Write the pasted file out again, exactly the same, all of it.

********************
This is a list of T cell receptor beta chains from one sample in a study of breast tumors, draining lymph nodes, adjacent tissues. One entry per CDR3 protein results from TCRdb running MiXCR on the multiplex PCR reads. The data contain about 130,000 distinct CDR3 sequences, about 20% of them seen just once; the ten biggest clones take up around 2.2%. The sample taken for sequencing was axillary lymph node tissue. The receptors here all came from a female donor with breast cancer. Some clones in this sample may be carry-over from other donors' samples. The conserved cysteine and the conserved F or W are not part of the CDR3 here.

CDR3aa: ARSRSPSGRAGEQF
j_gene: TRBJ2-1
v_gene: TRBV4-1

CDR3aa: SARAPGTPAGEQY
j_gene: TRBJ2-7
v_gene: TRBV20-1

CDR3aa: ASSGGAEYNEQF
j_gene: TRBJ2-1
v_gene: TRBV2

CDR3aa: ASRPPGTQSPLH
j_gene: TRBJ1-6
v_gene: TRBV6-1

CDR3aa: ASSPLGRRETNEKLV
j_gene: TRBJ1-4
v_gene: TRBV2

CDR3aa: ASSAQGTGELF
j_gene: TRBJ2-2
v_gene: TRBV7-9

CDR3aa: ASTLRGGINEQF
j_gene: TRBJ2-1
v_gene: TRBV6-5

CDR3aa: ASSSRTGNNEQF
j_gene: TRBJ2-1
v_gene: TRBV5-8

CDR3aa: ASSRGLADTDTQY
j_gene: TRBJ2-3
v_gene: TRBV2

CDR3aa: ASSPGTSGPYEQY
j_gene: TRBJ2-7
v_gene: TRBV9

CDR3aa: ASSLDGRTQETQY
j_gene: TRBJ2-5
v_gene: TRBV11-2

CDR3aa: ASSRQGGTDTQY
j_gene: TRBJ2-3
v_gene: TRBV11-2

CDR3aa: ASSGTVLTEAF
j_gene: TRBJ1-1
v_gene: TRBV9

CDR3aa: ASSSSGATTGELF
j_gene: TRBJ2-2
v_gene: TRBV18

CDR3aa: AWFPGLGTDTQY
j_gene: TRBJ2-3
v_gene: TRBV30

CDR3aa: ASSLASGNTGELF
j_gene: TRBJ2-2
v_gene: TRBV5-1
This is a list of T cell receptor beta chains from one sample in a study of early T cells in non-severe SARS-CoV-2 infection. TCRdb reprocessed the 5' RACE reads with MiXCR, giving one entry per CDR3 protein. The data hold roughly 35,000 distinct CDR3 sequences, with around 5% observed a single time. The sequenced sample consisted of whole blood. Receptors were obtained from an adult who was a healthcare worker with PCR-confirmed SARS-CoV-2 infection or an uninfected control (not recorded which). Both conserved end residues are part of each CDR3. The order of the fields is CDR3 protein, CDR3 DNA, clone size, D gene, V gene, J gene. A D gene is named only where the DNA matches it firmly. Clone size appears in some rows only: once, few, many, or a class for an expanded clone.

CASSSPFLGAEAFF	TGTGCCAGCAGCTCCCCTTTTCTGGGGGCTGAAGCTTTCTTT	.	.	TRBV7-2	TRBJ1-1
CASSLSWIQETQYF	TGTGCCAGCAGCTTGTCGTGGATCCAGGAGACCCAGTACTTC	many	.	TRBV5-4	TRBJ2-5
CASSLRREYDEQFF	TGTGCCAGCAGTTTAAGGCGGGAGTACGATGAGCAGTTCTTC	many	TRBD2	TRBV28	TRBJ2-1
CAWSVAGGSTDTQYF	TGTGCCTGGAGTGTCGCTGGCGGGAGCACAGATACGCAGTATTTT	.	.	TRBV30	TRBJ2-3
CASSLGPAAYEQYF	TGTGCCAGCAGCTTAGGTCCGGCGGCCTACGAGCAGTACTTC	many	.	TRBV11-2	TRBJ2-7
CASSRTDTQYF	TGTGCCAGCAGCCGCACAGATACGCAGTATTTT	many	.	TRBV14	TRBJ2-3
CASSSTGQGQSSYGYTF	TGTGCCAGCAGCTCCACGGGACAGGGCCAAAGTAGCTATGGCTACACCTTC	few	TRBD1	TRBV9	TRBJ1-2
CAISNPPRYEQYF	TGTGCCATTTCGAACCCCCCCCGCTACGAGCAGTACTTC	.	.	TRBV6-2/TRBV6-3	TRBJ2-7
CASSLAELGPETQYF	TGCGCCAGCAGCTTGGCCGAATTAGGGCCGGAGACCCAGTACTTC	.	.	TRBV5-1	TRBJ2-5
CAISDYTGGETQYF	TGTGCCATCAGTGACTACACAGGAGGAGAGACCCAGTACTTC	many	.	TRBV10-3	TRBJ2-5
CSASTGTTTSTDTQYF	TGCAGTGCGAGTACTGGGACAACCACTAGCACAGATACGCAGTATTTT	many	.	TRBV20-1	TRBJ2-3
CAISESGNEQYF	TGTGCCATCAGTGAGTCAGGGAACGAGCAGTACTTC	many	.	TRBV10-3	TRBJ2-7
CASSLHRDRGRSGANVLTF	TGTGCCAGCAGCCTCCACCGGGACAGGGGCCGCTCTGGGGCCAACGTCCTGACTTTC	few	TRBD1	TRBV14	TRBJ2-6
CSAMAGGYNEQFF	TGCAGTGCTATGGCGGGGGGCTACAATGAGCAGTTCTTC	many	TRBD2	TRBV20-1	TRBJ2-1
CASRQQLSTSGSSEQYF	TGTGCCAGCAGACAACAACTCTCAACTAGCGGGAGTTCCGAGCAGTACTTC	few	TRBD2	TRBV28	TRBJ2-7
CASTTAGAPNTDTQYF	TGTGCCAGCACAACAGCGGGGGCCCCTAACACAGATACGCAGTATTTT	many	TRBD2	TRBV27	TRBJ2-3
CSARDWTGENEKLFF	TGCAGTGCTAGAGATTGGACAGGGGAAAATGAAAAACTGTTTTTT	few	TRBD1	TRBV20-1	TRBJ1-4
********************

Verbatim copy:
This is a list of T cell receptor beta chains from one sample in a study of breast tumors, draining lymph nodes, adjacent tissues. One entry per CDR3 protein results from TCRdb running MiXCR on the multiplex PCR reads. The data contain about 130,000 distinct CDR3 sequences, about 20% of them seen just once; the ten biggest clones take up around 2.2%. The sample taken for sequencing was axillary lymph node tissue. The receptors here all came from a female donor with breast cancer. Some clones in this sample may be carry-over from other donors' samples. The conserved cysteine and the conserved F or W are not part of the CDR3 here.

CDR3aa: ARSRSPSGRAGEQF
j_gene: TRBJ2-1
v_gene: TRBV4-1

CDR3aa: SARAPGTPAGEQY
j_gene: TRBJ2-7
v_gene: TRBV20-1

CDR3aa: ASSGGAEYNEQF
j_gene: TRBJ2-1
v_gene: TRBV2

CDR3aa: ASRPPGTQSPLH
j_gene: TRBJ1-6
v_gene: TRBV6-1

CDR3aa: ASSPLGRRETNEKLV
j_gene: TRBJ1-4
v_gene: TRBV2

CDR3aa: ASSAQGTGELF
j_gene: TRBJ2-2
v_gene: TRBV7-9

CDR3aa: ASTLRGGINEQF
j_gene: TRBJ2-1
v_gene: TRBV6-5

CDR3aa: ASSSRTGNNEQF
j_gene: TRBJ2-1
v_gene: TRBV5-8

CDR3aa: ASSRGLADTDTQY
j_gene: TRBJ2-3
v_gene: TRBV2

CDR3aa: ASSPGTSGPYEQY
j_gene: TRBJ2-7
v_gene: TRBV9

CDR3aa: ASSLDGRTQETQY
j_gene: TRBJ2-5
v_gene: TRBV11-2

CDR3aa: ASSRQGGTDTQY
j_gene: TRBJ2-3
v_gene: TRBV11-2

CDR3aa: ASSGTVLTEAF
j_gene: TRBJ1-1
v_gene: TRBV9

CDR3aa: ASSSSGATTGELF
j_gene: TRBJ2-2
v_gene: TRBV18

CDR3aa: AWFPGLGTDTQY
j_gene: TRBJ2-3
v_gene: TRBV30

CDR3aa: ASSLASGNTGELF
j_gene: TRBJ2-2
v_gene: TRBV5-1
This is a list of T cell receptor beta chains from one sample in a study of early T cells in non-severe SARS-CoV-2 infection. TCRdb reprocessed the 5' RACE reads with MiXCR, giving one entry per CDR3 protein. The data hold roughly 35,000 distinct CDR3 sequences, with around 5% observed a single time. The sequenced sample consisted of whole blood. Receptors were obtained from an adult who was a healthcare worker with PCR-confirmed SARS-CoV-2 infection or an uninfected control (not recorded which). Both conserved end residues are part of each CDR3. The order of the fields is CDR3 protein, CDR3 DNA, clone size, D gene, V gene, J gene. A D gene is named only where the DNA matches it firmly. Clone size appears in some rows only: once, few, many, or a class for an expanded clone.

CASSSPFLGAEAFF	TGTGCCAGCAGCTCCCCTTTTCTGGGGGCTGAAGCTTTCTTT	.	.	TRBV7-2	TRBJ1-1
CASSLSWIQETQYF	TGTGCCAGCAGCTTGTCGTGGATCCAGGAGACCCAGTACTTC	many	.	TRBV5-4	TRBJ2-5
CASSLRREYDEQFF	TGTGCCAGCAGTTTAAGGCGGGAGTACGATGAGCAGTTCTTC	many	TRBD2	TRBV28	TRBJ2-1
CAWSVAGGSTDTQYF	TGTGCCTGGAGTGTCGCTGGCGGGAGCACAGATACGCAGTATTTT	.	.	TRBV30	TRBJ2-3
CASSLGPAAYEQYF	TGTGCCAGCAGCTTAGGTCCGGCGGCCTACGAGCAGTACTTC	many	.	TRBV11-2	TRBJ2-7
CASSRTDTQYF	TGTGCCAGCAGCCGCACAGATACGCAGTATTTT	many	.	TRBV14	TRBJ2-3
CASSSTGQGQSSYGYTF	TGTGCCAGCAGCTCCACGGGACAGGGCCAAAGTAGCTATGGCTACACCTTC	few	TRBD1	TRBV9	TRBJ1-2
CAISNPPRYEQYF	TGTGCCATTTCGAACCCCCCCCGCTACGAGCAGTACTTC	.	.	TRBV6-2/TRBV6-3	TRBJ2-7
CASSLAELGPETQYF	TGCGCCAGCAGCTTGGCCGAATTAGGGCCGGAGACCCAGTACTTC	.	.	TRBV5-1	TRBJ2-5
CAISDYTGGETQYF	TGTGCCATCAGTGACTACACAGGAGGAGAGACCCAGTACTTC	many	.	TRBV10-3	TRBJ2-5
CSASTGTTTSTDTQYF	TGCAGTGCGAGTACTGGGACAACCACTAGCACAGATACGCAGTATTTT	many	.	TRBV20-1	TRBJ2-3
CAISESGNEQYF	TGTGCCATCAGTGAGTCAGGGAACGAGCAGTACTTC	many	.	TRBV10-3	TRBJ2-7
CASSLHRDRGRSGANVLTF	TGTGCCAGCAGCCTCCACCGGGACAGGGGCCGCTCTGGGGCCAACGTCCTGACTTTC	few	TRBD1	TRBV14	TRBJ2-6
CSAMAGGYNEQFF	TGCAGTGCTATGGCGGGGGGCTACAATGAGCAGTTCTTC	many	TRBD2	TRBV20-1	TRBJ2-1
CASRQQLSTSGSSEQYF	TGTGCCAGCAGACAACAACTCTCAACTAGCGGGAGTTCCGAGCAGTACTTC	few	TRBD2	TRBV28	TRBJ2-7
CASTTAGAPNTDTQYF	TGTGCCAGCACAACAGCGGGGGCCCCTAACACAGATACGCAGTATTTT	many	TRBD2	TRBV27	TRBJ2-3
CSARDWTGENEKLFF	TGCAGTGCTAGAGATTGGACAGGGGAAAATGAAAAACTGTTTTTT	few	TRBD1	TRBV20-1	TRBJ1-4